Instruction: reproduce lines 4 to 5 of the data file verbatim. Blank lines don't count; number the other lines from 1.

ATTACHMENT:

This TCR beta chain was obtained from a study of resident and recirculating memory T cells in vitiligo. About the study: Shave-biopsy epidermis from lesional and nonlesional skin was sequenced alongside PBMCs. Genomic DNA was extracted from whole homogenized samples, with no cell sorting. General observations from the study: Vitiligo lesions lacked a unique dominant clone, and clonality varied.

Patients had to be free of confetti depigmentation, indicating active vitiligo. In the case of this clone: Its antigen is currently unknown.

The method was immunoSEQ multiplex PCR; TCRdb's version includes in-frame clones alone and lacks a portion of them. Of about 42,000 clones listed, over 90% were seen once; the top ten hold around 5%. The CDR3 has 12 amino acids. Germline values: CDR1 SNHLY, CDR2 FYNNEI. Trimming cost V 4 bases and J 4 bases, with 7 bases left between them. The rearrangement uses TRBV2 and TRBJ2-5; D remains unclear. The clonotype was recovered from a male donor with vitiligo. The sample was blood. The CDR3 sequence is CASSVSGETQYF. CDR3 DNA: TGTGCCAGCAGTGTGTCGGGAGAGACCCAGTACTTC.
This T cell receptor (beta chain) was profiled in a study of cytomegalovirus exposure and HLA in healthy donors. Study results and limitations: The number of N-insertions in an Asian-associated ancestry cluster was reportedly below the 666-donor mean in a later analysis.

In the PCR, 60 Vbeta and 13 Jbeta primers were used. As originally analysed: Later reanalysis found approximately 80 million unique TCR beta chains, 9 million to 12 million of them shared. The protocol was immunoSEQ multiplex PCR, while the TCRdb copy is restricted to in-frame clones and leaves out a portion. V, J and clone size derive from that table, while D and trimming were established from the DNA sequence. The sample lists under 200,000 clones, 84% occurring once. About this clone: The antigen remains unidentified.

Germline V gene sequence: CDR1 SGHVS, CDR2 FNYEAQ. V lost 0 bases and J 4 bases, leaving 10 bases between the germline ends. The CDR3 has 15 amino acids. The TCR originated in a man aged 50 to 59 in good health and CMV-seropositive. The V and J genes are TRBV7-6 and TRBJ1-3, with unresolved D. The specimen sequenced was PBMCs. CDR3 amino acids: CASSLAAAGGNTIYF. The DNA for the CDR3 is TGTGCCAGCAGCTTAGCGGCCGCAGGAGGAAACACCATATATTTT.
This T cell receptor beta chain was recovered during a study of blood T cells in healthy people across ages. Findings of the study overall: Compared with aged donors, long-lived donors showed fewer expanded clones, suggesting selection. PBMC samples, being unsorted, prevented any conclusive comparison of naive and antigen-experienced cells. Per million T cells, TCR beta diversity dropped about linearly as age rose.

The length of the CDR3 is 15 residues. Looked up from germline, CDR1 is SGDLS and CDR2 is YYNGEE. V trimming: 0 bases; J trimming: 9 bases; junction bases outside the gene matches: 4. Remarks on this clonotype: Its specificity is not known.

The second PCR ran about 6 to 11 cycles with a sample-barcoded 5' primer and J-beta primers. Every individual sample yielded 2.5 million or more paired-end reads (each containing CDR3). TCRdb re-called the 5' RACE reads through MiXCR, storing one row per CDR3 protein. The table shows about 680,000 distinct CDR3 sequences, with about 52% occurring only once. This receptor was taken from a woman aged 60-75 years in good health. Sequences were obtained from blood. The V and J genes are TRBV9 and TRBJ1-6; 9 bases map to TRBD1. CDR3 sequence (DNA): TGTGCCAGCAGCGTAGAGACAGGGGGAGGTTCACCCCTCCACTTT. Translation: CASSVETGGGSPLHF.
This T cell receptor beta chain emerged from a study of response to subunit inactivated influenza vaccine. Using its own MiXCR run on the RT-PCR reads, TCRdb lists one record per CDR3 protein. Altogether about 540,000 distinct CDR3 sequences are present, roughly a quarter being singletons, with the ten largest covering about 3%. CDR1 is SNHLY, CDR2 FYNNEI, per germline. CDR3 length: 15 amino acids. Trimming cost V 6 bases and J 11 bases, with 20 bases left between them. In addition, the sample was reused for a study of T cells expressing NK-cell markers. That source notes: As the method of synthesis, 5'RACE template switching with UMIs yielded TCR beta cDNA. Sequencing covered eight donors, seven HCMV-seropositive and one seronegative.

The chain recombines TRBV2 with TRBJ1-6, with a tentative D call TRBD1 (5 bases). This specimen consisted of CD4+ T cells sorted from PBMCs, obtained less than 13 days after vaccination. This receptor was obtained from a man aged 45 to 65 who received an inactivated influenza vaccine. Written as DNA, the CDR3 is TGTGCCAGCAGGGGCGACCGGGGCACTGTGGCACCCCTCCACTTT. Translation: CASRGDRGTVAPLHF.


This T cell receptor (beta chain) was profiled in a study of cytomegalovirus exposure and HLA in healthy donors. Study results and limitations: The number of N-insertions in an Asian-associated ancestry cluster was reportedly below the 666-donor mean in a later analysis.

In the PCR, 60 Vbeta and 13 Jbeta primers were used. As originally analysed: Later reanalysis found approximately 80 million unique TCR beta chains, 9 million to 12 million of them shared. The protocol was immunoSEQ multiplex PCR, while the TCRdb copy is restricted to in-frame clones and leaves out a portion. V, J and clone size derive from that table, while D and trimming were established from the DNA sequence. The sample lists under 200,000 clones, 84% occurring once. About this clone: The antigen remains unidentified.